6. ^ a b c d Molnar, Ralph E. (2004). Dragons in the dust: the paleobiology of the giant monitor lizard Megalania. Bloomington: Indiana University Press. ISBN 0-253-34374-7. 
  7. ^ a b c Molnar RE (2004). "History of monitors and their kin". In King, Ruth Allen; Pianka, Eric R.; King, Dennis. Varanoid lizards of the world. Bloomington: Indiana University Press. p. 588. ISBN 0-253-34366-6. 
  8. ^ Lee MSY (1996). "Possible affinities between Varanus giganteus and Megalania prisca". Memoirs of the Queensland Museum. 39: 232. 
  9. ^ Head, JJ.; Barrett, PM.; Rayfield, EJ. (2009). "Neurocranial osteology and systematic relationships of Varanus (Megalania) prisca Owen, 1859 (Squamata: Varanidae)". Zoological Journal of the Linnean Society. 155: 445–457. doi:10.1111/j.1096-3642.2008.00448.x. 
  10. ^ HEAD, JASON J.; BARRETT, PAUL M.; RAYFIELD, EMILY J. (2009-02-01). "Neurocranial osteology and systematic relationships ofVaranus(Megalania)priscaOwen, 1859 (Squamata: Varanidae)". Zoological Journal of the Linnean Society. 155 (2): 445–457. doi:10.1111/j.1096-3642.2008.00448.x. ISSN 0024-4082. 
  11. ^ Hecht, M. (1975). "The morphology and relationships of the largest known terrestrial lizard, Megalania prisca Owen, from the Pleistocene of Australia". Proceedings of the Royal Society of Victoria. 87: 239–250. 
  12. ^ Wroe, S. (2002). "A review of terrestrial mammalian and reptilian carnivore ecology in Australian fossil faunas, and factors influencing their diversity: the myth of reptilian domination and its broader ramifications". Australian Journal of Zoology. 50: 1–24. doi:10.1071/zo01053. Retrieved 2012-03-22. 
  13. ^ Fry BG, Wroe S, Teeuwisse W, et al. (2009). "A central role for venom in predation by Varanus komodoensis (Komodo Dragon) and the extinct giant Varanus (Megalania) priscus". Proc. Natl. Acad. Sci. U.S.A. 106 (22): 8969–74. doi:10.1073/pnas.0810883106. PMC 2690028Freely accessible. PMID 19451641. 
  14. ^ a b Wroe S, Myers TJ, Wells RT & Gillespie, A (1999). "Estimating the weight of the Pleistocene marsupial lion, Thylacoleo carnifex (Thylacoleonidae : Marsupialia): implications for the ecomorphology of a marsupial super-predator and hypotheses of impoverishment of Australian marsupial carnivore faunas". Australian Journal of Zoology. 47 (5): 489–498. doi:10.1071/ZO99006. 
  15. ^ Flannery, Tim (2002). The future eaters: an ecological history of the Australasian lands and people. New York: Grove Press. ISBN 0-8021-3943-4. 
  16. ^ Clemente CJ, Thompson GG, Withers PC (2009). "Evolutionary relationships of sprint speed in Australian varanid lizards". Journal of Zoology. 278 (4): 270–280. doi:10.1111/j.1469-7998.2009.00559.x. 
  17. ^ Bucklitsch, Yannick; Böhme, Wolfgang; Koch, André (2016-08-17). "Scale Morphology and Micro-Structure of Monitor Lizards (Squamata: Varanidae: Varanus spp.) and their Allies: Implications for Systematics, Ecology, and Conservation". Zootaxa. 4153 (1): 1–192. doi:10.11646/zootaxa.4153.1.1. ISSN 1175-5334. PMID 27615821.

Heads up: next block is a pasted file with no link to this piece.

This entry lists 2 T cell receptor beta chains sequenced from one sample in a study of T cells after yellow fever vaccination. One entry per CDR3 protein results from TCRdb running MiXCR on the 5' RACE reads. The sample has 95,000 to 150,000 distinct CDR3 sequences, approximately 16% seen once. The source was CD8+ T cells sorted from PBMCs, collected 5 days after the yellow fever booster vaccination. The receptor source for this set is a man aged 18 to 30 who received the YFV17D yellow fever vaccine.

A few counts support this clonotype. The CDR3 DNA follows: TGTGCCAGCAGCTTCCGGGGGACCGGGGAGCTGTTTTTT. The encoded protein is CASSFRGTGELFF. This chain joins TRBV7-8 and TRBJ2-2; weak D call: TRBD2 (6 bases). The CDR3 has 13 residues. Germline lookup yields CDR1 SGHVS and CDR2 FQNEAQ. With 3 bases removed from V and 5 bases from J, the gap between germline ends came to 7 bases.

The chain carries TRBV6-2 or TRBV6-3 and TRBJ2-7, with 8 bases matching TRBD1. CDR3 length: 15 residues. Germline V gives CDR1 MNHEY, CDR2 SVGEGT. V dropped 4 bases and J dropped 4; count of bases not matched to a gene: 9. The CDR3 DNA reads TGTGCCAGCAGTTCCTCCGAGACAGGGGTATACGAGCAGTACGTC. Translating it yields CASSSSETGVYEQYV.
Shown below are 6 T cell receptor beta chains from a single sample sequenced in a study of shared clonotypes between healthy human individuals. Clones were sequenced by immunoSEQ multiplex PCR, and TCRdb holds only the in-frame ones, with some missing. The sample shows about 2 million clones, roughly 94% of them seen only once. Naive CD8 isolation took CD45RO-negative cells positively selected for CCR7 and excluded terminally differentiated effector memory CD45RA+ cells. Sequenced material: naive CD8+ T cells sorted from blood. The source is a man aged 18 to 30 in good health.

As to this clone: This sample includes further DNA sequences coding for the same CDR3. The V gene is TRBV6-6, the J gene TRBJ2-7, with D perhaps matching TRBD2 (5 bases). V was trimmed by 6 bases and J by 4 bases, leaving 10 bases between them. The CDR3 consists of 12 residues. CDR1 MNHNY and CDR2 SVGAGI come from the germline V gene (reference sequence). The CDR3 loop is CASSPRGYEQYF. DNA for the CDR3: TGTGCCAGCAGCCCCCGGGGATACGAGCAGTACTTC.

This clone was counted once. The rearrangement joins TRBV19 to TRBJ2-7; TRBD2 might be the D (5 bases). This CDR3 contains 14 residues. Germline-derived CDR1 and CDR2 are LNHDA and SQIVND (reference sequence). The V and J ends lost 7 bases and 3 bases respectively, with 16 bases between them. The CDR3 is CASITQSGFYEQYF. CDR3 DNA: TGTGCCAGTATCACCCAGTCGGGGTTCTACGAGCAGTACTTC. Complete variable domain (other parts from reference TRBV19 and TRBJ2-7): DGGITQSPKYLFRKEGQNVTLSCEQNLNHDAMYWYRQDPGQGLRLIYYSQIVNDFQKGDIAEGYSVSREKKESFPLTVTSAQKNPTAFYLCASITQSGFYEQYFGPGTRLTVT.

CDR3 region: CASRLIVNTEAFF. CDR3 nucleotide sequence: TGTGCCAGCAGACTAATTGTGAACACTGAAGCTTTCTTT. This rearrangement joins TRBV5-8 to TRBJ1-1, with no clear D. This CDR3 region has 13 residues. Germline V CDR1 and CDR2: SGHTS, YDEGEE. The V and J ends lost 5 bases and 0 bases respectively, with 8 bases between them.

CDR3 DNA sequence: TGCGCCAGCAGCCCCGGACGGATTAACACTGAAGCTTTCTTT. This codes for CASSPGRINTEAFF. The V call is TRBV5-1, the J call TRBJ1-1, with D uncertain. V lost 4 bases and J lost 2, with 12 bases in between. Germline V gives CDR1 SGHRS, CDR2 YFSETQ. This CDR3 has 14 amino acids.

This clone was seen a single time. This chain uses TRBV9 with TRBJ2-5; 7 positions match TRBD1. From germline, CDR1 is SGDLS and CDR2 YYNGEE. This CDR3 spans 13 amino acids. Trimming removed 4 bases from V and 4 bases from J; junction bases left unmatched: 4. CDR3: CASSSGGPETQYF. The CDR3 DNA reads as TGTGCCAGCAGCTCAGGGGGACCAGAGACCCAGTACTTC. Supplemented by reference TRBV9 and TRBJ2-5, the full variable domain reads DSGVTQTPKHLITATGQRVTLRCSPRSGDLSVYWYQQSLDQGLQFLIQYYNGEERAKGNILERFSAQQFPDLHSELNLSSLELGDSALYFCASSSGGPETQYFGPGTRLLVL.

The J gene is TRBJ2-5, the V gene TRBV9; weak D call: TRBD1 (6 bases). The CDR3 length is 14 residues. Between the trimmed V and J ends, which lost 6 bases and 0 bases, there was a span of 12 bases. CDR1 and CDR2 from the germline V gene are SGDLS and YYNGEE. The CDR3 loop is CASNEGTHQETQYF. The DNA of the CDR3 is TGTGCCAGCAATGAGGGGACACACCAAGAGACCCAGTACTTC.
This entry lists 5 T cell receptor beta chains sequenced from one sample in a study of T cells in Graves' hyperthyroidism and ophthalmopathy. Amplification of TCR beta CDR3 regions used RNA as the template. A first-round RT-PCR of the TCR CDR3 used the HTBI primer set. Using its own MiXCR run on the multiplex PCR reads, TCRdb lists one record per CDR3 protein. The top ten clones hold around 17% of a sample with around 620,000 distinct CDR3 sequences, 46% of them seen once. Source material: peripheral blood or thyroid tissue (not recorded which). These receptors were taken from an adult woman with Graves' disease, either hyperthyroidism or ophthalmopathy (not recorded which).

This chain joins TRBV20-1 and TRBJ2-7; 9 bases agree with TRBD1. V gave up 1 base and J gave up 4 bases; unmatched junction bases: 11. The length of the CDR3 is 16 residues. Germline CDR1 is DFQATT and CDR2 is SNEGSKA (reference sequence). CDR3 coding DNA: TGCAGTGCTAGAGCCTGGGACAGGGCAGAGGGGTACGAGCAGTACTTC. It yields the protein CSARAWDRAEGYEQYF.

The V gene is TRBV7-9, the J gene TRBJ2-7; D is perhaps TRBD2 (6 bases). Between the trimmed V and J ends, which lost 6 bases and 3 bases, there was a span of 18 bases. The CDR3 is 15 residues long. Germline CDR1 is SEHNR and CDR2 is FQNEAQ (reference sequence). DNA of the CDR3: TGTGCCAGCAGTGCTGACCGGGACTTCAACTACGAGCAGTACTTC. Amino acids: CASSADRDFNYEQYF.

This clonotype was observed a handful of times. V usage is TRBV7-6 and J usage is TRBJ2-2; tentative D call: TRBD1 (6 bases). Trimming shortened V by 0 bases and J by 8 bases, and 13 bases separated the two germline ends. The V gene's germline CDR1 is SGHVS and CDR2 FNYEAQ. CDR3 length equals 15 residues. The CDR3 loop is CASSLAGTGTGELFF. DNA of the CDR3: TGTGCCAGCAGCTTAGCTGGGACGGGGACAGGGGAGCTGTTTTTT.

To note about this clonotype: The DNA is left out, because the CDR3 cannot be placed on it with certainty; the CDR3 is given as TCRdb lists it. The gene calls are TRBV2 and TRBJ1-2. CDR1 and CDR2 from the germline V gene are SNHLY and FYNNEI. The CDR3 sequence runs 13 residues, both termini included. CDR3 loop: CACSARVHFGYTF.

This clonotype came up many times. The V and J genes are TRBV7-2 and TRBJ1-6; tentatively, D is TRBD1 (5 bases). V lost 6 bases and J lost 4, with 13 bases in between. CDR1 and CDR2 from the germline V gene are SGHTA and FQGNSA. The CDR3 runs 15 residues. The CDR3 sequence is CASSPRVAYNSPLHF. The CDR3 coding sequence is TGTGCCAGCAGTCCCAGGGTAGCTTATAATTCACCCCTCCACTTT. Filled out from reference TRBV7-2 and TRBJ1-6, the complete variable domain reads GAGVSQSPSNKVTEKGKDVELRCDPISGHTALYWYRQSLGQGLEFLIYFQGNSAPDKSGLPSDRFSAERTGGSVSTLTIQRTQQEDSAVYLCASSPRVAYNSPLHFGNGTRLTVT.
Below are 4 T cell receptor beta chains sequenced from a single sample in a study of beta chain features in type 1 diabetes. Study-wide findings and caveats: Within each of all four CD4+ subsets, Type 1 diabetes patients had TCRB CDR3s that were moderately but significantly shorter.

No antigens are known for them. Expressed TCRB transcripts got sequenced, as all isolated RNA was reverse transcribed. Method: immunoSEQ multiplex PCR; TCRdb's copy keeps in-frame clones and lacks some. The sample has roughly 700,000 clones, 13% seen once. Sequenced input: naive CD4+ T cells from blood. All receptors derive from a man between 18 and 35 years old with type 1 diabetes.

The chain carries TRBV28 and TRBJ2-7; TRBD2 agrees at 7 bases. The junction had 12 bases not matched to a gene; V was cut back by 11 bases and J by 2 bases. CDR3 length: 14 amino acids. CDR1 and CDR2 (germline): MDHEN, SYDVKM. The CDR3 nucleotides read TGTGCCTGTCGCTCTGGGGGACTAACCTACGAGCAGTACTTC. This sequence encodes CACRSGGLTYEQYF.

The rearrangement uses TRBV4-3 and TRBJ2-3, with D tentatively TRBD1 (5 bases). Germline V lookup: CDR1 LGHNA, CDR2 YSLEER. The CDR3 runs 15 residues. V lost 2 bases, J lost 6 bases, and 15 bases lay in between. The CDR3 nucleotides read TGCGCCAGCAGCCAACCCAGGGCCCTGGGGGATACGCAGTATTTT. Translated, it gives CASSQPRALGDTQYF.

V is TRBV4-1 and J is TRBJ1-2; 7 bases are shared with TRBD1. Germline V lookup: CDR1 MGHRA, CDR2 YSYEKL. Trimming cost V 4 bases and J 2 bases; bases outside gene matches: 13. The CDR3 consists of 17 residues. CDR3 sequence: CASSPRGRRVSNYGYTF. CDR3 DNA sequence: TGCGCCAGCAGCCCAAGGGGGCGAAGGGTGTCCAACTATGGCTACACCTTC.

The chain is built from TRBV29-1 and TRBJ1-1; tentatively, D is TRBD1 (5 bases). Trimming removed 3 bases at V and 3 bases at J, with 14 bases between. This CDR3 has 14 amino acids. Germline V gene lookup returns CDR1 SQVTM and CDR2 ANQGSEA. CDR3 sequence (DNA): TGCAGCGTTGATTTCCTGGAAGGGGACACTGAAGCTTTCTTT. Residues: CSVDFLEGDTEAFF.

18. ^ Vidal, Nicholas; Hedges, S. Blair (2009). "The molecular evolutionary tree of lizards, snakes, and amphisbaenians". Comptes Rendus Biologies. 332 (2–3): 129–139. doi:10.1016/j.crvi.2008.07.010. PMID 19281946. 
  19. ^ Fry, B.; Vidal, Nicolas; Norman, Janette A.; Vonk, Freek J.; Scheib, Holger; Ramjan, S. F. Ryan; Kuruppu, Sanjaya; Fung, Kim; Blair Hedges, S.; Richardson, Michael K.; Hodgson, Wayne. C.; Ignjatovic, Vera; Summerhayes, Robyn; Kochva, Elazar; et al. (February 2006). "Early evolution of the venom system in lizards and snakes" (PDF). Nature. 439 (7076): 584–588. Bibcode:2006Natur.439..584F. doi:10.1038/nature04328. PMID 16292255. 
  20. ^ Barry C (2009). "Komodo Dragons Kill With Venom, Researchers Find". National Geographic News. Retrieved 2012-03-22. 
  21. ^ Fry, B.; Wroe, S.; Teeuwisse, W.; Van Osch, M. J. P.; Moreno, K.; Ingle, J.; McHenry, C.; Ferrara, T.; Clausen, P.; Scheib, H.; Winter, K. L.; Greisman, L.; Roelants, K.; Van Der Weerd, L.; Clemente, C. J.; Giannakis, E.; Hodgson, W. C.; Luz, S.; Martelli, P.; Krishnasamy, K.; Kochva, E.; Kwok, H. F.; Scanlon, D.; Karas, J.; Citron, D. M.; Goldstein, E. J. C.; McNaughtan, J. E.; Norman, J. A.; et al. (2009). "A central role for venom in predation by Varanus komodoensis (Komodo Dragon) and the extinct giant Varanus (Megalania) priscus" (PDF). PNAS. 106 (22): 8969–74. Bibcode:2009PNAS..106.8969F. doi:10.1073/pnas.0810883106. PMC 2690028Freely accessible. PMID 19451641. 
  22. ^ Watts, Phillip C.; Buley, Kevin R.; Sanderson, Stephanie; Boardman, Wayne; Ciofi, Claudio; Gibson, Richard (December 2006). "Parthenogenesis in Komodo dragons". Nature. 444 (7122): 1021–1022. doi:10.1038/4441021a. ISSN 1476-4687. 
  23. ^ H., Sobbe, Ian; J., Price, Gilbert; A., Knezour, Robert (2013-06-30). "A ziphodont crocodile from the late Pleistocene King Creek catchment, Darling Downs, Queensland". Memoirs of the Queensland Museum - Nature. 56 (2). ISSN 0079-8835.